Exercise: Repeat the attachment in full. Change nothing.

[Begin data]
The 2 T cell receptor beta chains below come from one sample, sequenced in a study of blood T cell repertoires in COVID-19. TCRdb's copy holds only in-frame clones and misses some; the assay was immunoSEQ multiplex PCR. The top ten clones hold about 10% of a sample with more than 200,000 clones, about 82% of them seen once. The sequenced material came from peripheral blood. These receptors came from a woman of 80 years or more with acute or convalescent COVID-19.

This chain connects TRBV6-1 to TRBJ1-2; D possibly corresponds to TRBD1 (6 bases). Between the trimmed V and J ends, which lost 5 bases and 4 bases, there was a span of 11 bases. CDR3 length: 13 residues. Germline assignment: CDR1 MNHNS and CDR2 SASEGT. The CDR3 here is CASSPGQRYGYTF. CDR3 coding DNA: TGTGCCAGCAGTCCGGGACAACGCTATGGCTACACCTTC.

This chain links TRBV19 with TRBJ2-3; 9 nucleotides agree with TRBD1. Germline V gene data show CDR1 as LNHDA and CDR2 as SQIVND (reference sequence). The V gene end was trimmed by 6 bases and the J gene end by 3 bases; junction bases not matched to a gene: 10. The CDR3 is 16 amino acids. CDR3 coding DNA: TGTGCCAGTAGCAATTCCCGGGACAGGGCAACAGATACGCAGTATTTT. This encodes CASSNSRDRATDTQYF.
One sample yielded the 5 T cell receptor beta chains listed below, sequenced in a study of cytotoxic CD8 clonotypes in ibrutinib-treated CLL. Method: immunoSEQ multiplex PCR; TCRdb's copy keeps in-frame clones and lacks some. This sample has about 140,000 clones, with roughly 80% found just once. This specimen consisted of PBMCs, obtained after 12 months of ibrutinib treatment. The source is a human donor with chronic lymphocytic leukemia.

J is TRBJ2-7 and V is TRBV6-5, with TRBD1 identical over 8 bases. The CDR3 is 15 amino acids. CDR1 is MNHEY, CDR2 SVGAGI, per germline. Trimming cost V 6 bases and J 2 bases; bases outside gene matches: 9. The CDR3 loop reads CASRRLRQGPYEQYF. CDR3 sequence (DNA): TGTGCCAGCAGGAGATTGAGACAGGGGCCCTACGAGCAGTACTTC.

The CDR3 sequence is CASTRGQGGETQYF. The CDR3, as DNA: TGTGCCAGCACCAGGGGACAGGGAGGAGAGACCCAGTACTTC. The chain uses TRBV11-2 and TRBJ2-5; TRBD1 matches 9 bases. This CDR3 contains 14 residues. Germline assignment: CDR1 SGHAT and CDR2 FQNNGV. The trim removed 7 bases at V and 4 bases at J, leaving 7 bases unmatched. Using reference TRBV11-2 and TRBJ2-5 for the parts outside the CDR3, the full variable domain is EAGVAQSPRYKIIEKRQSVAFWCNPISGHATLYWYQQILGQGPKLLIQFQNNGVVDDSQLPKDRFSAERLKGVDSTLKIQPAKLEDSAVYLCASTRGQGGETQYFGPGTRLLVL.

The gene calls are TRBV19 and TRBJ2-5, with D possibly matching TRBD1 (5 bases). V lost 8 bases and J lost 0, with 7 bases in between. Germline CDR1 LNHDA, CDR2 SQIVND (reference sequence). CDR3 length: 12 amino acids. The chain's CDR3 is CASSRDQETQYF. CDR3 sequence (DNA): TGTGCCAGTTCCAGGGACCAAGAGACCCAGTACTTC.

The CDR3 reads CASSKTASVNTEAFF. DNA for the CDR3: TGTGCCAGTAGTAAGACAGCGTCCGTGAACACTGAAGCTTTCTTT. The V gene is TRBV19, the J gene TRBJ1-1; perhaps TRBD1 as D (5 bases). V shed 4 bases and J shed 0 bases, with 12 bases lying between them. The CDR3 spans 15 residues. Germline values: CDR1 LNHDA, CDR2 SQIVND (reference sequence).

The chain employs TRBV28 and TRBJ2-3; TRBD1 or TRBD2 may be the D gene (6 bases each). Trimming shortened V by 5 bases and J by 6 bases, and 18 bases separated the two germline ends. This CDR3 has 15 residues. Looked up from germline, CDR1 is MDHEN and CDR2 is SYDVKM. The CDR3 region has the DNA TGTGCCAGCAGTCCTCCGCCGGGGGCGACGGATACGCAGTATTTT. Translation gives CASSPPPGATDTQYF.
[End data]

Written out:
The 2 T cell receptor beta chains below come from one sample, sequenced in a study of blood T cell repertoires in COVID-19. TCRdb's copy holds only in-frame clones and misses some; the assay was immunoSEQ multiplex PCR. The top ten clones hold about 10% of a sample with more than 200,000 clones, about 82% of them seen once. The sequenced material came from peripheral blood. These receptors came from a woman of 80 years or more with acute or convalescent COVID-19.

This chain connects TRBV6-1 to TRBJ1-2; D possibly corresponds to TRBD1 (6 bases). Between the trimmed V and J ends, which lost 5 bases and 4 bases, there was a span of 11 bases. CDR3 length: 13 residues. Germline assignment: CDR1 MNHNS and CDR2 SASEGT. The CDR3 here is CASSPGQRYGYTF. CDR3 coding DNA: TGTGCCAGCAGTCCGGGACAACGCTATGGCTACACCTTC.

This chain links TRBV19 with TRBJ2-3; 9 nucleotides agree with TRBD1. Germline V gene data show CDR1 as LNHDA and CDR2 as SQIVND (reference sequence). The V gene end was trimmed by 6 bases and the J gene end by 3 bases; junction bases not matched to a gene: 10. The CDR3 is 16 amino acids. CDR3 coding DNA: TGTGCCAGTAGCAATTCCCGGGACAGGGCAACAGATACGCAGTATTTT. This encodes CASSNSRDRATDTQYF.
One sample yielded the 5 T cell receptor beta chains listed below, sequenced in a study of cytotoxic CD8 clonotypes in ibrutinib-treated CLL. Method: immunoSEQ multiplex PCR; TCRdb's copy keeps in-frame clones and lacks some. This sample has about 140,000 clones, with roughly 80% found just once. This specimen consisted of PBMCs, obtained after 12 months of ibrutinib treatment. The source is a human donor with chronic lymphocytic leukemia.

J is TRBJ2-7 and V is TRBV6-5, with TRBD1 identical over 8 bases. The CDR3 is 15 amino acids. CDR1 is MNHEY, CDR2 SVGAGI, per germline. Trimming cost V 6 bases and J 2 bases; bases outside gene matches: 9. The CDR3 loop reads CASRRLRQGPYEQYF. CDR3 sequence (DNA): TGTGCCAGCAGGAGATTGAGACAGGGGCCCTACGAGCAGTACTTC.

The CDR3 sequence is CASTRGQGGETQYF. The CDR3, as DNA: TGTGCCAGCACCAGGGGACAGGGAGGAGAGACCCAGTACTTC. The chain uses TRBV11-2 and TRBJ2-5; TRBD1 matches 9 bases. This CDR3 contains 14 residues. Germline assignment: CDR1 SGHAT and CDR2 FQNNGV. The trim removed 7 bases at V and 4 bases at J, leaving 7 bases unmatched. Using reference TRBV11-2 and TRBJ2-5 for the parts outside the CDR3, the full variable domain is EAGVAQSPRYKIIEKRQSVAFWCNPISGHATLYWYQQILGQGPKLLIQFQNNGVVDDSQLPKDRFSAERLKGVDSTLKIQPAKLEDSAVYLCASTRGQGGETQYFGPGTRLLVL.

The gene calls are TRBV19 and TRBJ2-5, with D possibly matching TRBD1 (5 bases). V lost 8 bases and J lost 0, with 7 bases in between. Germline CDR1 LNHDA, CDR2 SQIVND (reference sequence). CDR3 length: 12 amino acids. The chain's CDR3 is CASSRDQETQYF. CDR3 sequence (DNA): TGTGCCAGTTCCAGGGACCAAGAGACCCAGTACTTC.

The CDR3 reads CASSKTASVNTEAFF. DNA for the CDR3: TGTGCCAGTAGTAAGACAGCGTCCGTGAACACTGAAGCTTTCTTT. The V gene is TRBV19, the J gene TRBJ1-1; perhaps TRBD1 as D (5 bases). V shed 4 bases and J shed 0 bases, with 12 bases lying between them. The CDR3 spans 15 residues. Germline values: CDR1 LNHDA, CDR2 SQIVND (reference sequence).

The chain employs TRBV28 and TRBJ2-3; TRBD1 or TRBD2 may be the D gene (6 bases each). Trimming shortened V by 5 bases and J by 6 bases, and 18 bases separated the two germline ends. This CDR3 has 15 residues. Looked up from germline, CDR1 is MDHEN and CDR2 is SYDVKM. The CDR3 region has the DNA TGTGCCAGCAGTCCTCCGCCGGGGGCGACGGATACGCAGTATTTT. Translation gives CASSPPPGATDTQYF.